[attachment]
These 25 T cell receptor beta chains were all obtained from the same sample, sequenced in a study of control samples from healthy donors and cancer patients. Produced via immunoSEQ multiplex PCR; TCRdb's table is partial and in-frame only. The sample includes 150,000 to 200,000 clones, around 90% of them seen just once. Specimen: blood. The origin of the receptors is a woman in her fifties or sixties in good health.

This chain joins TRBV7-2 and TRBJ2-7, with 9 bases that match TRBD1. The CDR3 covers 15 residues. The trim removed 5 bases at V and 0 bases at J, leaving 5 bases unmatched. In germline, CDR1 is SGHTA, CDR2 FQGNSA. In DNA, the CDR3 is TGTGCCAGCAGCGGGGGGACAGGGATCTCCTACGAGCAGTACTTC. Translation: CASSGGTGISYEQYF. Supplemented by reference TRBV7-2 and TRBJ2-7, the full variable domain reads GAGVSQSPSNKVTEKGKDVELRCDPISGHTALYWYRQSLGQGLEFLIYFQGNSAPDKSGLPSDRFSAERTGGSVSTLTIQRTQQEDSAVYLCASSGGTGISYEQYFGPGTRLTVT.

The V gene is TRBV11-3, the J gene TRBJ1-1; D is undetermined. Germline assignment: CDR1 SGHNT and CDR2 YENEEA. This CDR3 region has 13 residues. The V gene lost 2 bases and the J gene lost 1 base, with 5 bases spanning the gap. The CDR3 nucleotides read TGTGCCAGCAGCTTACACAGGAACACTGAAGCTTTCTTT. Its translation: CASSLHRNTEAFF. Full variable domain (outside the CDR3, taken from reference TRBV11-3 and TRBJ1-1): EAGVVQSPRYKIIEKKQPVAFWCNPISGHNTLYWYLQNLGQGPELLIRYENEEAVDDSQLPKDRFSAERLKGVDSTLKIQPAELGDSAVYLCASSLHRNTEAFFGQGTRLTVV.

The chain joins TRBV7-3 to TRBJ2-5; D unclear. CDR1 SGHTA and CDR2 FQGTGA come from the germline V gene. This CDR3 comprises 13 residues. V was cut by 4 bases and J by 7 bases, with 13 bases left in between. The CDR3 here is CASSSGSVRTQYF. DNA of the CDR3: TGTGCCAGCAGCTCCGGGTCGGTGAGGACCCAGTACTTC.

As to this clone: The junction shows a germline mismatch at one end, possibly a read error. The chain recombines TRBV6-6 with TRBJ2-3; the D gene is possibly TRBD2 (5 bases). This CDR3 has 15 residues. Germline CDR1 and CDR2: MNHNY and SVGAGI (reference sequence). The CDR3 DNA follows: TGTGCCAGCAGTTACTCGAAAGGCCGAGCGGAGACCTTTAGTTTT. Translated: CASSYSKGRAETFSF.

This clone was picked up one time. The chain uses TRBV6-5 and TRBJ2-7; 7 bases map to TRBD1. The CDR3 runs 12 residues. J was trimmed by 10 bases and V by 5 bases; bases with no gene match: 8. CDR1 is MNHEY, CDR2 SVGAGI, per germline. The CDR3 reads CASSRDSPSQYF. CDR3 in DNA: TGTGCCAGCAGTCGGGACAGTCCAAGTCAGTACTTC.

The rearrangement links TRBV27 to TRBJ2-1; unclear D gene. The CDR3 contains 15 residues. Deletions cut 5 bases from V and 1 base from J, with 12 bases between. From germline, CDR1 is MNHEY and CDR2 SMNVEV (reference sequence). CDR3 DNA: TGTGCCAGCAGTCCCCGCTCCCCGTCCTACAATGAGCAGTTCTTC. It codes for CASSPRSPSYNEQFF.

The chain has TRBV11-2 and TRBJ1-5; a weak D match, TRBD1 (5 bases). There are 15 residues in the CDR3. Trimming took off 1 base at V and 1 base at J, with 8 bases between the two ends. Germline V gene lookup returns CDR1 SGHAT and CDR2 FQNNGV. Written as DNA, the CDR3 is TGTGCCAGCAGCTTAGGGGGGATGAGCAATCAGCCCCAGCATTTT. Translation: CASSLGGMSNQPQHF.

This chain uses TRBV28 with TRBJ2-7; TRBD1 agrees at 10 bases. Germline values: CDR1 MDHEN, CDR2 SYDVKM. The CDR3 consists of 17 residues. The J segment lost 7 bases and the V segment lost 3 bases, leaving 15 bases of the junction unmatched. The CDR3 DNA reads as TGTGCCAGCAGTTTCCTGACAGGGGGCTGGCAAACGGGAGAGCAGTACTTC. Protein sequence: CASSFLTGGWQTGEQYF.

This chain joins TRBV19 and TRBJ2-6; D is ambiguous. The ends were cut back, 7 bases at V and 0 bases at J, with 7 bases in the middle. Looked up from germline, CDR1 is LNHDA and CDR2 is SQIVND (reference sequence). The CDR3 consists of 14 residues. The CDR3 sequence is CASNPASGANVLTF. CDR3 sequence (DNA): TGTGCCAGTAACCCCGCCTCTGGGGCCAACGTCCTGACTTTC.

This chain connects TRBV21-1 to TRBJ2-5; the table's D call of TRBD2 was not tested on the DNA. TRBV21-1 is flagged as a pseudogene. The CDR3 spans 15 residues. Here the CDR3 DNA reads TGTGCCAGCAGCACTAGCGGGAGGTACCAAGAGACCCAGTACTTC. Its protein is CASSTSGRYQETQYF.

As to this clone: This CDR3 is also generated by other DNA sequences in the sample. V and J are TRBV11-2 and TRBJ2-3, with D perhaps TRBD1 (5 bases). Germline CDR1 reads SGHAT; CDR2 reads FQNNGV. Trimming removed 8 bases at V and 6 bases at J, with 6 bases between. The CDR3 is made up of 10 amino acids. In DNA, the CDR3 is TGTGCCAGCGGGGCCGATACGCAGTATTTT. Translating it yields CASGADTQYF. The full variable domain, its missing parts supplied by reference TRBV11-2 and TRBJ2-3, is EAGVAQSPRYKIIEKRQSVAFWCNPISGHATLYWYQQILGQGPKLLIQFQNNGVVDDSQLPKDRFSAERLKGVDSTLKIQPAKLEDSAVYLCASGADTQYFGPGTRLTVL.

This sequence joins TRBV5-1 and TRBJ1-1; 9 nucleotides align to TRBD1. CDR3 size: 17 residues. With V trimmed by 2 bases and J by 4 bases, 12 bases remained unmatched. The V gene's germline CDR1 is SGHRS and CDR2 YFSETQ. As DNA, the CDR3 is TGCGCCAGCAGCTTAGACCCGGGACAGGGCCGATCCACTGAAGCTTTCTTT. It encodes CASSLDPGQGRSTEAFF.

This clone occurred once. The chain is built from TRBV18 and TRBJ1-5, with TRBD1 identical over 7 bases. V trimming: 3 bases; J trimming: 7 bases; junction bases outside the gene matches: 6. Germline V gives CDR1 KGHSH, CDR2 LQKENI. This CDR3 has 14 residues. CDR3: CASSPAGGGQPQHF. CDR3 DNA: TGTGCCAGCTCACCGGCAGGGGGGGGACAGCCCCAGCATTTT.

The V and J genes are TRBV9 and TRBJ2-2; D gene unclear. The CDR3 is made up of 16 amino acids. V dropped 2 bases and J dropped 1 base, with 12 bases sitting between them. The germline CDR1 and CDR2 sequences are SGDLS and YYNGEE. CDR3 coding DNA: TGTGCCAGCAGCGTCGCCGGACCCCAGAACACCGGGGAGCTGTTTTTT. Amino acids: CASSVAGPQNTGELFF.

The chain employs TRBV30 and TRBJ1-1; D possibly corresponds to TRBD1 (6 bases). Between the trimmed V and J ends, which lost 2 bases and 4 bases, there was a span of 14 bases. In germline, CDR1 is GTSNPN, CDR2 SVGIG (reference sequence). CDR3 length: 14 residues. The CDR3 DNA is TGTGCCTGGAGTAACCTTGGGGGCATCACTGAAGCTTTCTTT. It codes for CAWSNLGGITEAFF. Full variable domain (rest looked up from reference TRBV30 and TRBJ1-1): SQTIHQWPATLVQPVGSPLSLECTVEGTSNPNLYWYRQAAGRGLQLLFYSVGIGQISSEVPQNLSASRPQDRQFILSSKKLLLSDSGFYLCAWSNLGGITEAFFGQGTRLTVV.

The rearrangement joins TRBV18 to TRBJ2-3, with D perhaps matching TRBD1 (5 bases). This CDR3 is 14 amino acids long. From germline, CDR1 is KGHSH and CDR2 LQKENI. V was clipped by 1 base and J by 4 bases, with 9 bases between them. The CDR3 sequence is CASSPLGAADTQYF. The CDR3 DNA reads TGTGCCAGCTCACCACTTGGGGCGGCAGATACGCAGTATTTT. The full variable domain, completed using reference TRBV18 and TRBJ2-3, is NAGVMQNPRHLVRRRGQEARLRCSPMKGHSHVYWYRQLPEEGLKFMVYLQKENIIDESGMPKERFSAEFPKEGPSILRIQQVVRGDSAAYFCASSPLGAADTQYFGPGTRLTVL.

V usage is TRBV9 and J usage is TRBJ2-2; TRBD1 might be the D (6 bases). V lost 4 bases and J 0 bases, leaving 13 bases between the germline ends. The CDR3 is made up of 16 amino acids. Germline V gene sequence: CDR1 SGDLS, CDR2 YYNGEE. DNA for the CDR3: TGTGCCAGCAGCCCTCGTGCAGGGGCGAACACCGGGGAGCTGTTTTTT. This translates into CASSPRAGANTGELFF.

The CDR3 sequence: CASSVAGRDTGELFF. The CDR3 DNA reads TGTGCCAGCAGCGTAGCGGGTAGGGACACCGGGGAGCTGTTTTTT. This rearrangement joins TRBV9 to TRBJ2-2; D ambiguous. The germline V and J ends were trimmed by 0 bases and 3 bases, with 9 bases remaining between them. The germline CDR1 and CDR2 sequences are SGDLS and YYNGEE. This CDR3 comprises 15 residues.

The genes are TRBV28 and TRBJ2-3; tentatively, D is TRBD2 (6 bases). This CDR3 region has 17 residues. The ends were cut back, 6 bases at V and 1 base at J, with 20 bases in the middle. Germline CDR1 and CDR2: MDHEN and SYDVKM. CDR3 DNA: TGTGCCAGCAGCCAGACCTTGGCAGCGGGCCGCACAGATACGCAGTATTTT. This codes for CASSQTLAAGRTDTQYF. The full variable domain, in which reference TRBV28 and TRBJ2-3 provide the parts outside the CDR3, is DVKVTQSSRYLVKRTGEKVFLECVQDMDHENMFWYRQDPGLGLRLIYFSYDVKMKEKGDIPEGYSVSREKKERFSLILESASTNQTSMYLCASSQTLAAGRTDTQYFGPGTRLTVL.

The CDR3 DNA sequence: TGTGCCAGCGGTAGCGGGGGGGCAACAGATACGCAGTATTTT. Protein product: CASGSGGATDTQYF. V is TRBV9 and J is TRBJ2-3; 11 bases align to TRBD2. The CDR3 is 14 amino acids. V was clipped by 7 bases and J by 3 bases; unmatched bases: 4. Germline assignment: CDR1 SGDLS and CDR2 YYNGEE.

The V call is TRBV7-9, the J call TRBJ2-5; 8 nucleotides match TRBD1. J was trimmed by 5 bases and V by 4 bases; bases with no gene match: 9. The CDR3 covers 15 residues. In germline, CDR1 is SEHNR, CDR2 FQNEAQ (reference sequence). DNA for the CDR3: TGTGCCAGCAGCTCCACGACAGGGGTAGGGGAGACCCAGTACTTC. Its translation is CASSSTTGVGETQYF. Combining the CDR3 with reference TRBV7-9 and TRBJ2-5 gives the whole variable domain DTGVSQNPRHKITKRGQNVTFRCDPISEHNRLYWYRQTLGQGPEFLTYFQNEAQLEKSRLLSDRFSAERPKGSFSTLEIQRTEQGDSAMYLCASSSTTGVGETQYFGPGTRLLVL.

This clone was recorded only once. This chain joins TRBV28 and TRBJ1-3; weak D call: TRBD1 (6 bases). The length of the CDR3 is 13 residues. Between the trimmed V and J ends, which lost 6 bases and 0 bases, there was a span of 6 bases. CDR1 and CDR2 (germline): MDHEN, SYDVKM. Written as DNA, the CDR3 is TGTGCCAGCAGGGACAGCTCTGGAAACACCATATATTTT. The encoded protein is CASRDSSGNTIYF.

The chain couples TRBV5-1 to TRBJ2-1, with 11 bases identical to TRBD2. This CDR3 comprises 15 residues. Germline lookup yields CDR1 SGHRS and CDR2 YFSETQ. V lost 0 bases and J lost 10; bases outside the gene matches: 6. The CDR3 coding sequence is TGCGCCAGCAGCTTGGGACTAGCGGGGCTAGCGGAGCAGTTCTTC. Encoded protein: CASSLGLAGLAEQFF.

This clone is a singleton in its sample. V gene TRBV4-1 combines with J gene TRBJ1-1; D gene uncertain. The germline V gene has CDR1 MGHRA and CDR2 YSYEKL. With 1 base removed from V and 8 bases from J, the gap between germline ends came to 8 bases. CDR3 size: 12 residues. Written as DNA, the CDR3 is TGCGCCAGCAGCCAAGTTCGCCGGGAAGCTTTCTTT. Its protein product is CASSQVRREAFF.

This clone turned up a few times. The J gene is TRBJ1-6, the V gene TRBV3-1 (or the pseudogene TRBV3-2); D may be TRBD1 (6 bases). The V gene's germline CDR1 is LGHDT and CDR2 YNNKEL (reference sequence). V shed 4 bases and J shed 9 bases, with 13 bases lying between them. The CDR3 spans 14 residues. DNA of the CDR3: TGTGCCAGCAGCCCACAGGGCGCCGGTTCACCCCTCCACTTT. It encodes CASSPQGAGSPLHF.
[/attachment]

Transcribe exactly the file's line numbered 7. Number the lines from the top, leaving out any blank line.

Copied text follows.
The rearrangement links TRBV27 to TRBJ2-1; unclear D gene. The CDR3 contains 15 residues. Deletions cut 5 bases from V and 1 base from J, with 12 bases between. From germline, CDR1 is MNHEY and CDR2 SMNVEV (reference sequence). CDR3 DNA: TGTGCCAGCAGTCCCCGCTCCCCGTCCTACAATGAGCAGTTCTTC. It codes for CASSPRSPSYNEQFF.